In all likelihood no one from the '89 championship team will make it to the Yankees, but perhaps someday that Trumbull lineup will include a teacher, an orthopedic surgeon, a lawyer and a stockbroker, to mention just a few of their fields of interest. "It doesn't matter that we didn't turn out to be superstars," says Andy Paul. "It wouldn't be right if we were all still playing baseball together. We can still be good at whatever we're doing. This experience helped us do that."
Five years later only one of the players has turned out to be a superstar, but the sport he has chosen isn't baseball. For anyone who watched Chris Drury's performance in the championship game, in which he pitched a five-hitter and drove in two runs, it's difficult to imagine that he is no longer playing organized baseball.
And yet a couple of Sundays ago, as 10 of his former Little League teammates were enjoying their anniversary cake in Trumbull, Drury was scoring the winning goal in sudden-death overtime in the final game of the Chowder Cup hockey tournament in Stoneham, Mass., the culmination of this summer's New England Pro-Am Hockey League. He also earned MVP honors in the weekend-long competition between a team of top college players and prospects from Boston and a squad made up of all-stars from Canada.
Though Drury, who will be on a full hockey scholarship at Boston University this fall, has the talent to play Division I baseball, he says the decision to stick with hockey was made for him after he broke his wrist in high school. The injury made it impossible for him to play baseball in the spring of his junior year, which is the most important time in the college recruiting process. At the start of his senior year, the top hockey schools in the country came calling, and last November, Drury signed with BU. When he headed for Boston two months ago to begin a conditioning program and prepare for the summer league, he left his baseball glove behind. "I think I'll be too busy to miss baseball," he says.
In June, Drury was also chosen in the third round of the NHL draft by the Quebec Nordiques. Though the NHL Scouting Bureau had ranked him 113th overall, Drury was picked 72nd, the second U.S. high school player drafted. He was picked two rounds earlier than expected, in part because the scouts had been impressed with the way he had handled the pressure of the world series.
But even before he became a Little League hero, Drury was a national hockey champ. In April 1989 his Greater Bridgeport Pee Wee squad won the U.S. Amateur American Hockey Championship. "I wasn't even close to being one of the best players on that team," he says. "Seeing how good those kids were, I just wanted to reach that level."
Drury is like the kid in physics class who knows all the answers but chooses to keep them to himself. When he's asked about his high school accomplishments, there are long pauses between his comments, like intermissions between periods. Much like the rest of his family—especially his brother Ted, a center for the Hartford Whalers—Chris is unfailingly modest.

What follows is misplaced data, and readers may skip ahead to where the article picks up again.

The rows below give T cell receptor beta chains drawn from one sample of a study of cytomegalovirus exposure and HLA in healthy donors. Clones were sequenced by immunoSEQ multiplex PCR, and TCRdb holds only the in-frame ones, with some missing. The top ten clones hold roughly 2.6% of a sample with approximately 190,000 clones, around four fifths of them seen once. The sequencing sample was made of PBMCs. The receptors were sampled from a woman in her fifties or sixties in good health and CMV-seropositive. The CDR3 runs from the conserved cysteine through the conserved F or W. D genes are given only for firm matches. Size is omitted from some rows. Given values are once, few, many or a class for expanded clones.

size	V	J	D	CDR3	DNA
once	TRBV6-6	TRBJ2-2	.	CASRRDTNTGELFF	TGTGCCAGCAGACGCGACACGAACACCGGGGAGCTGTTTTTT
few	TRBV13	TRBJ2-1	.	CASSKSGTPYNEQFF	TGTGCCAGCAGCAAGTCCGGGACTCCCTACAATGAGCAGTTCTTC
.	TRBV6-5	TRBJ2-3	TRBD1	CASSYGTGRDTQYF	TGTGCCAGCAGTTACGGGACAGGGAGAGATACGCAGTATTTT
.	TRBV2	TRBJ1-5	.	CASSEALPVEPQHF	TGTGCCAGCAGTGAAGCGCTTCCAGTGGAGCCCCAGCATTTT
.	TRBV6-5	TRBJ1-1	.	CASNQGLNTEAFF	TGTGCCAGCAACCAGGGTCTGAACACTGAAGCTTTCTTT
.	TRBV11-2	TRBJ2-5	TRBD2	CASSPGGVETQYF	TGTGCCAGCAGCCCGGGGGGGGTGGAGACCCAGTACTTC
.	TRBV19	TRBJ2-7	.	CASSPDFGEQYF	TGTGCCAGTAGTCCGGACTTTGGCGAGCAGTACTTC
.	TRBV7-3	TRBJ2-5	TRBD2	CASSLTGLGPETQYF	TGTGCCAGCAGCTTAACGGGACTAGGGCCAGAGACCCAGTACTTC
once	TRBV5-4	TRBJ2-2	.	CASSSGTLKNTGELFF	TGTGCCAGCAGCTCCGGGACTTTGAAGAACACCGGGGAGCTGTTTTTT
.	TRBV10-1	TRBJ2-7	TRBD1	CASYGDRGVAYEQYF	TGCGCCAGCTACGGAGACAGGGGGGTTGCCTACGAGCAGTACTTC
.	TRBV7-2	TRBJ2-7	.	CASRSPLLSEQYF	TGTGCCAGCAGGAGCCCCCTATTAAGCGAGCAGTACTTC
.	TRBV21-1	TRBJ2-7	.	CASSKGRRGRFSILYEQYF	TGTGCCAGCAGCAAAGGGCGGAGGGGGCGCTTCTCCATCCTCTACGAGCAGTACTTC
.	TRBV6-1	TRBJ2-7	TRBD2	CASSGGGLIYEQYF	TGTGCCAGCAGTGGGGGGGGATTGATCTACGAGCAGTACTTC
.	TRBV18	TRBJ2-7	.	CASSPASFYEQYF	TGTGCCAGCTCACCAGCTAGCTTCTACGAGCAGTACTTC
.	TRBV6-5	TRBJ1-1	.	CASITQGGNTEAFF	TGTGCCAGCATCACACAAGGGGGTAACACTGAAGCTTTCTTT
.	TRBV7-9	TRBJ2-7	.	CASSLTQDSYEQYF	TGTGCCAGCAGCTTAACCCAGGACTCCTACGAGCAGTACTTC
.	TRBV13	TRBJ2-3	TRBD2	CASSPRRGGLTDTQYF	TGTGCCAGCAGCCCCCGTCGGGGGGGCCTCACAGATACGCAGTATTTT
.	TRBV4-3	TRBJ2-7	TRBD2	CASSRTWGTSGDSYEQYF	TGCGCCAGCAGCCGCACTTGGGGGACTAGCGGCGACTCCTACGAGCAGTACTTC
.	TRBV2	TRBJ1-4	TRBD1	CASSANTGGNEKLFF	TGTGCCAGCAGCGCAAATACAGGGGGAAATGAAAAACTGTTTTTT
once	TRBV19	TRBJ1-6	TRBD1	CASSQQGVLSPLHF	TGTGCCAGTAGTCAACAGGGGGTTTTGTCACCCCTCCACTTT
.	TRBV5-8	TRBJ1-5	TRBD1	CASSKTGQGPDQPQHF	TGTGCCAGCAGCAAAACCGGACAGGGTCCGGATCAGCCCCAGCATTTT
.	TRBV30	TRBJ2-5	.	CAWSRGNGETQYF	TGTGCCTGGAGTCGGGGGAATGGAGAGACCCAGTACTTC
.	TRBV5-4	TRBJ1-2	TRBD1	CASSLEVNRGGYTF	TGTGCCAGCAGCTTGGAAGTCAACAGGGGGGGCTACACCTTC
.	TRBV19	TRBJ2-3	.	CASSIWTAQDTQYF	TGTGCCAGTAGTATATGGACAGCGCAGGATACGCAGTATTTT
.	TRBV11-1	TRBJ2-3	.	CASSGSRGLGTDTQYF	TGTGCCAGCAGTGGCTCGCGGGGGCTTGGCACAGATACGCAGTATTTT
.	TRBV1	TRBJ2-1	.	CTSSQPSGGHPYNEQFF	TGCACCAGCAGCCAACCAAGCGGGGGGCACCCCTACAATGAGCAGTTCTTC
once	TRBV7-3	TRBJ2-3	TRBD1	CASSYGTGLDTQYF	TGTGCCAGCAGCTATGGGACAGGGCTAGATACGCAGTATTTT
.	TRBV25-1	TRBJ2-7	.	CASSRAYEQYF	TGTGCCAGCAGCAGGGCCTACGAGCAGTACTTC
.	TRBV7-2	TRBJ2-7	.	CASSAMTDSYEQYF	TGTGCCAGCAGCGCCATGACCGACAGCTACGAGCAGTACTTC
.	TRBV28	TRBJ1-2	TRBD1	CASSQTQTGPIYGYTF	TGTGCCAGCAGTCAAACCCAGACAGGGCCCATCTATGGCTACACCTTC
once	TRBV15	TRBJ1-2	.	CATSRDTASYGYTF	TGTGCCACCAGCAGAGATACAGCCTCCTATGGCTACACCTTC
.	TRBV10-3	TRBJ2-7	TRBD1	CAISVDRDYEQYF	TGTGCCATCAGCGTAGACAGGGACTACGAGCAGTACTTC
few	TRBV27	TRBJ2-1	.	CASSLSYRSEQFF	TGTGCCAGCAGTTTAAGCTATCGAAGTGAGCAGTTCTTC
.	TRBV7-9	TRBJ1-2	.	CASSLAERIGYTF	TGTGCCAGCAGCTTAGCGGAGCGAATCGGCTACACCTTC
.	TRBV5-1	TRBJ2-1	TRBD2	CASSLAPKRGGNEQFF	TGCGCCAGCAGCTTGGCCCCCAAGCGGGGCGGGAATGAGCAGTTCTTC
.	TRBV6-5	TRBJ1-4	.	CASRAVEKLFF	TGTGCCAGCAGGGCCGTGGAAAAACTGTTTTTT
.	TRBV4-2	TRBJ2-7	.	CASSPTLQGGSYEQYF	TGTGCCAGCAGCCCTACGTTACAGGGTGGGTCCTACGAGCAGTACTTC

Of course he neglects to mention that he came within one point of Ted's alltime scoring record at Fairfield Prep with 188 points. "He would have broken Ted's record if one game during the season wasn't canceled because of snow," says Adolph Brink, Prep's assistant hockey coach. "But Chris never said a word about it. I brought it up one day, and he said, 'I don't care.' "
And Drury forgets to bring up this stat: In his final season of high school baseball last spring, he did not commit an error in 111 chances while playing every infield position except shortstop. He also hit .388, striking out only once in 67 at bats. "He has absolutely no ego," says Ed Rowe, Prep's baseball coach. "With all his success, his hat size hasn't changed." Not surprisingly, Drury doesn't volunteer this tidbit: His summer-league hockey team in Boston is coached by one of the best broadcasters in...baseball. "We don't talk about baseball," says Bruin coach Sean McDonough, who does enough chattering for both of them from the broadcast booth at Fenway Park, "because he's a Yankee fan."
The biggest Yankee fan from the '89 Trumbull National team is Dan McGrath, who now lives halfway across the globe and is halfway through his junior year at his high school in Malvern, Australia. McGrath, the leftfielder who caught a fly ball for the final out in the championship game, is certainly the only player who if given the opportunity to play college baseball in the U.S. will forgo a bright future in Australian Rules Football. Born in Australia, McGrath moved to Connecticut in 1985 when his father took a job near Trumbull. Four months after the big win in Williamsport, his father was transferred back to Australia.